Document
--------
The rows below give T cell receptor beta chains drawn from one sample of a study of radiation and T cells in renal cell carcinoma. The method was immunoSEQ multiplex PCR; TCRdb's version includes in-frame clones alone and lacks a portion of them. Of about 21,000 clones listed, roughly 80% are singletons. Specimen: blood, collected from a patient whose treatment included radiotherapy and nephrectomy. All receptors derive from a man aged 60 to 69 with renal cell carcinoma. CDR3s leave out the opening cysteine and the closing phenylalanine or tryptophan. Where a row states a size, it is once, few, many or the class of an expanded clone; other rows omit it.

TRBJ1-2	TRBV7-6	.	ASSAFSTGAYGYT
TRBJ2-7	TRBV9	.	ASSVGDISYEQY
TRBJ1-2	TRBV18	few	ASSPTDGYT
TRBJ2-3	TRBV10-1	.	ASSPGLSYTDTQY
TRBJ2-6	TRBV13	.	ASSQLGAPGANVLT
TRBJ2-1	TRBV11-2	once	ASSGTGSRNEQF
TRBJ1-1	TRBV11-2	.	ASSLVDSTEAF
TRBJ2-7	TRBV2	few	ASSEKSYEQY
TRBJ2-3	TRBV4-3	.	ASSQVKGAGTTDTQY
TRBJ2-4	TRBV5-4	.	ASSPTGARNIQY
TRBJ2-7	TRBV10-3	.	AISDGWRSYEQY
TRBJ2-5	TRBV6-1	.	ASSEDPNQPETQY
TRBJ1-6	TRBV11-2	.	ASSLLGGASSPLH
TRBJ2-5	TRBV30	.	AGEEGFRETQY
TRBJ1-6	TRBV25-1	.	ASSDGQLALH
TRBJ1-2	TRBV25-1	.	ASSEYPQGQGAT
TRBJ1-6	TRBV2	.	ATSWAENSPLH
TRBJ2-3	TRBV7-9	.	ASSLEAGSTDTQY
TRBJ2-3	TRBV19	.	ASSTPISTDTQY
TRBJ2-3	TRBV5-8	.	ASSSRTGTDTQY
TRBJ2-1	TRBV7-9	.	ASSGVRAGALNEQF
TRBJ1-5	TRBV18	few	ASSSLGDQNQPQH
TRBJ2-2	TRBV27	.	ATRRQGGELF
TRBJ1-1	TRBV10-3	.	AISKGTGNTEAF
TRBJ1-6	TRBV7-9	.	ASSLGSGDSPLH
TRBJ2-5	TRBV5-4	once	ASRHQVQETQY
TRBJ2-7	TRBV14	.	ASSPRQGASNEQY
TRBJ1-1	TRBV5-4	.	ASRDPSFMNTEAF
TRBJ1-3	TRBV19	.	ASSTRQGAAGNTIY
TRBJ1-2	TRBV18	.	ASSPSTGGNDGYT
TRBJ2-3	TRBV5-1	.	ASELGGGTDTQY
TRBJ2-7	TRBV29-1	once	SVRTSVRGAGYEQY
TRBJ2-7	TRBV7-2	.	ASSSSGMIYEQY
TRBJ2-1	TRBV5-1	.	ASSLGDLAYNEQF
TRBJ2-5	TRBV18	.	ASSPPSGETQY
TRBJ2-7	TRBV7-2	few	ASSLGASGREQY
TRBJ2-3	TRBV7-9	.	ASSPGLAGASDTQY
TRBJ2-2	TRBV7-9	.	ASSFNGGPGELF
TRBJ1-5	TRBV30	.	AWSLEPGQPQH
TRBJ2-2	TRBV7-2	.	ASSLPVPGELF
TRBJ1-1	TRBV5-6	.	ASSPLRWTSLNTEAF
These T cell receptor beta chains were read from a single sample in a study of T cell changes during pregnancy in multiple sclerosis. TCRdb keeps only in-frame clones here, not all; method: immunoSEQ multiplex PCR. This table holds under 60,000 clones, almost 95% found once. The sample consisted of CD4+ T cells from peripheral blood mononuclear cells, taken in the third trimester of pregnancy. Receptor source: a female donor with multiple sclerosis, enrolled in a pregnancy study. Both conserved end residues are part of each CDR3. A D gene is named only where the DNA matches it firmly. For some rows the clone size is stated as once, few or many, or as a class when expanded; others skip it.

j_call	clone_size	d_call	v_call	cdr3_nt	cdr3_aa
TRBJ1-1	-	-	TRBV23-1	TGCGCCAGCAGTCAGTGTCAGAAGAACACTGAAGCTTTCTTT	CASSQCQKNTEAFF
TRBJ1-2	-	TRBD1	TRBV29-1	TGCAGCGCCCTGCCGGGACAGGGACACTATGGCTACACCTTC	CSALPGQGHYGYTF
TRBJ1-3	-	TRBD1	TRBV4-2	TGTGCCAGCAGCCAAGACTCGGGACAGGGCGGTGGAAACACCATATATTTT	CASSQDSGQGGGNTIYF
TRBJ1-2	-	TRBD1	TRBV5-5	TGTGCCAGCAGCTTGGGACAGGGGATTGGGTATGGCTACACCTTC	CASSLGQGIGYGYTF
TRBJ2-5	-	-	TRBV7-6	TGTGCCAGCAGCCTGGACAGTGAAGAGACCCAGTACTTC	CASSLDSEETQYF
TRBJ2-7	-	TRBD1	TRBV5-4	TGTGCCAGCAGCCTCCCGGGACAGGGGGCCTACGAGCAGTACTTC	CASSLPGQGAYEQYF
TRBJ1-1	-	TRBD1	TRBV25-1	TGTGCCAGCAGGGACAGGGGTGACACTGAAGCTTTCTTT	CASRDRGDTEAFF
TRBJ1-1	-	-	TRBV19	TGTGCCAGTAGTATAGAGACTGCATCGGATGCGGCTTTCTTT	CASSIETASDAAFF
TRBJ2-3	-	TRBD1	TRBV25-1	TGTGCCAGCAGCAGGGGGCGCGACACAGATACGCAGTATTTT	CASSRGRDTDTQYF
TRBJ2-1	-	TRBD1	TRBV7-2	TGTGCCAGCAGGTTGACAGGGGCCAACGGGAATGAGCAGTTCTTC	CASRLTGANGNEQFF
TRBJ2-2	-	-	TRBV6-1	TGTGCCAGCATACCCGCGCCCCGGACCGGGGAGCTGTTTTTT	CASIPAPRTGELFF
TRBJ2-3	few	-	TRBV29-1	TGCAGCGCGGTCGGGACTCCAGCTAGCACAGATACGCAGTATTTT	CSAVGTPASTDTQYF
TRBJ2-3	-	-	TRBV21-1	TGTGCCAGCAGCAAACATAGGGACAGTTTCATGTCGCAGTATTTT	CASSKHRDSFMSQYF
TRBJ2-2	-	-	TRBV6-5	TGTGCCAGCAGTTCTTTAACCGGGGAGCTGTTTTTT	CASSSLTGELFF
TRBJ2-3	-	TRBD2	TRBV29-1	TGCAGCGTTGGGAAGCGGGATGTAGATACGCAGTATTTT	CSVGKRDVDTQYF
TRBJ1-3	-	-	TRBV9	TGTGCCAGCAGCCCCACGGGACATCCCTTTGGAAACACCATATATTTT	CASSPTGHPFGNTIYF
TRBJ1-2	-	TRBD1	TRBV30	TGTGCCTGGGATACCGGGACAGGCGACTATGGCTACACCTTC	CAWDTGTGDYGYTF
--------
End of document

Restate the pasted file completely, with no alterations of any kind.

The rows below give T cell receptor beta chains drawn from one sample of a study of radiation and T cells in renal cell carcinoma. The method was immunoSEQ multiplex PCR; TCRdb's version includes in-frame clones alone and lacks a portion of them. Of about 21,000 clones listed, roughly 80% are singletons. Specimen: blood, collected from a patient whose treatment included radiotherapy and nephrectomy. All receptors derive from a man aged 60 to 69 with renal cell carcinoma. CDR3s leave out the opening cysteine and the closing phenylalanine or tryptophan. Where a row states a size, it is once, few, many or the class of an expanded clone; other rows omit it.

TRBJ1-2	TRBV7-6	.	ASSAFSTGAYGYT
TRBJ2-7	TRBV9	.	ASSVGDISYEQY
TRBJ1-2	TRBV18	few	ASSPTDGYT
TRBJ2-3	TRBV10-1	.	ASSPGLSYTDTQY
TRBJ2-6	TRBV13	.	ASSQLGAPGANVLT
TRBJ2-1	TRBV11-2	once	ASSGTGSRNEQF
TRBJ1-1	TRBV11-2	.	ASSLVDSTEAF
TRBJ2-7	TRBV2	few	ASSEKSYEQY
TRBJ2-3	TRBV4-3	.	ASSQVKGAGTTDTQY
TRBJ2-4	TRBV5-4	.	ASSPTGARNIQY
TRBJ2-7	TRBV10-3	.	AISDGWRSYEQY
TRBJ2-5	TRBV6-1	.	ASSEDPNQPETQY
TRBJ1-6	TRBV11-2	.	ASSLLGGASSPLH
TRBJ2-5	TRBV30	.	AGEEGFRETQY
TRBJ1-6	TRBV25-1	.	ASSDGQLALH
TRBJ1-2	TRBV25-1	.	ASSEYPQGQGAT
TRBJ1-6	TRBV2	.	ATSWAENSPLH
TRBJ2-3	TRBV7-9	.	ASSLEAGSTDTQY
TRBJ2-3	TRBV19	.	ASSTPISTDTQY
TRBJ2-3	TRBV5-8	.	ASSSRTGTDTQY
TRBJ2-1	TRBV7-9	.	ASSGVRAGALNEQF
TRBJ1-5	TRBV18	few	ASSSLGDQNQPQH
TRBJ2-2	TRBV27	.	ATRRQGGELF
TRBJ1-1	TRBV10-3	.	AISKGTGNTEAF
TRBJ1-6	TRBV7-9	.	ASSLGSGDSPLH
TRBJ2-5	TRBV5-4	once	ASRHQVQETQY
TRBJ2-7	TRBV14	.	ASSPRQGASNEQY
TRBJ1-1	TRBV5-4	.	ASRDPSFMNTEAF
TRBJ1-3	TRBV19	.	ASSTRQGAAGNTIY
TRBJ1-2	TRBV18	.	ASSPSTGGNDGYT
TRBJ2-3	TRBV5-1	.	ASELGGGTDTQY
TRBJ2-7	TRBV29-1	once	SVRTSVRGAGYEQY
TRBJ2-7	TRBV7-2	.	ASSSSGMIYEQY
TRBJ2-1	TRBV5-1	.	ASSLGDLAYNEQF
TRBJ2-5	TRBV18	.	ASSPPSGETQY
TRBJ2-7	TRBV7-2	few	ASSLGASGREQY
TRBJ2-3	TRBV7-9	.	ASSPGLAGASDTQY
TRBJ2-2	TRBV7-9	.	ASSFNGGPGELF
TRBJ1-5	TRBV30	.	AWSLEPGQPQH
TRBJ2-2	TRBV7-2	.	ASSLPVPGELF
TRBJ1-1	TRBV5-6	.	ASSPLRWTSLNTEAF
These T cell receptor beta chains were read from a single sample in a study of T cell changes during pregnancy in multiple sclerosis. TCRdb keeps only in-frame clones here, not all; method: immunoSEQ multiplex PCR. This table holds under 60,000 clones, almost 95% found once. The sample consisted of CD4+ T cells from peripheral blood mononuclear cells, taken in the third trimester of pregnancy. Receptor source: a female donor with multiple sclerosis, enrolled in a pregnancy study. Both conserved end residues are part of each CDR3. A D gene is named only where the DNA matches it firmly. For some rows the clone size is stated as once, few or many, or as a class when expanded; others skip it.

j_call	clone_size	d_call	v_call	cdr3_nt	cdr3_aa
TRBJ1-1	-	-	TRBV23-1	TGCGCCAGCAGTCAGTGTCAGAAGAACACTGAAGCTTTCTTT	CASSQCQKNTEAFF
TRBJ1-2	-	TRBD1	TRBV29-1	TGCAGCGCCCTGCCGGGACAGGGACACTATGGCTACACCTTC	CSALPGQGHYGYTF
TRBJ1-3	-	TRBD1	TRBV4-2	TGTGCCAGCAGCCAAGACTCGGGACAGGGCGGTGGAAACACCATATATTTT	CASSQDSGQGGGNTIYF
TRBJ1-2	-	TRBD1	TRBV5-5	TGTGCCAGCAGCTTGGGACAGGGGATTGGGTATGGCTACACCTTC	CASSLGQGIGYGYTF
TRBJ2-5	-	-	TRBV7-6	TGTGCCAGCAGCCTGGACAGTGAAGAGACCCAGTACTTC	CASSLDSEETQYF
TRBJ2-7	-	TRBD1	TRBV5-4	TGTGCCAGCAGCCTCCCGGGACAGGGGGCCTACGAGCAGTACTTC	CASSLPGQGAYEQYF
TRBJ1-1	-	TRBD1	TRBV25-1	TGTGCCAGCAGGGACAGGGGTGACACTGAAGCTTTCTTT	CASRDRGDTEAFF
TRBJ1-1	-	-	TRBV19	TGTGCCAGTAGTATAGAGACTGCATCGGATGCGGCTTTCTTT	CASSIETASDAAFF
TRBJ2-3	-	TRBD1	TRBV25-1	TGTGCCAGCAGCAGGGGGCGCGACACAGATACGCAGTATTTT	CASSRGRDTDTQYF
TRBJ2-1	-	TRBD1	TRBV7-2	TGTGCCAGCAGGTTGACAGGGGCCAACGGGAATGAGCAGTTCTTC	CASRLTGANGNEQFF
TRBJ2-2	-	-	TRBV6-1	TGTGCCAGCATACCCGCGCCCCGGACCGGGGAGCTGTTTTTT	CASIPAPRTGELFF
TRBJ2-3	few	-	TRBV29-1	TGCAGCGCGGTCGGGACTCCAGCTAGCACAGATACGCAGTATTTT	CSAVGTPASTDTQYF
TRBJ2-3	-	-	TRBV21-1	TGTGCCAGCAGCAAACATAGGGACAGTTTCATGTCGCAGTATTTT	CASSKHRDSFMSQYF
TRBJ2-2	-	-	TRBV6-5	TGTGCCAGCAGTTCTTTAACCGGGGAGCTGTTTTTT	CASSSLTGELFF
TRBJ2-3	-	TRBD2	TRBV29-1	TGCAGCGTTGGGAAGCGGGATGTAGATACGCAGTATTTT	CSVGKRDVDTQYF
TRBJ1-3	-	-	TRBV9	TGTGCCAGCAGCCCCACGGGACATCCCTTTGGAAACACCATATATTTT	CASSPTGHPFGNTIYF
TRBJ1-2	-	TRBD1	TRBV30	TGTGCCTGGGATACCGGGACAGGCGACTATGGCTACACCTTC	CAWDTGTGDYGYTF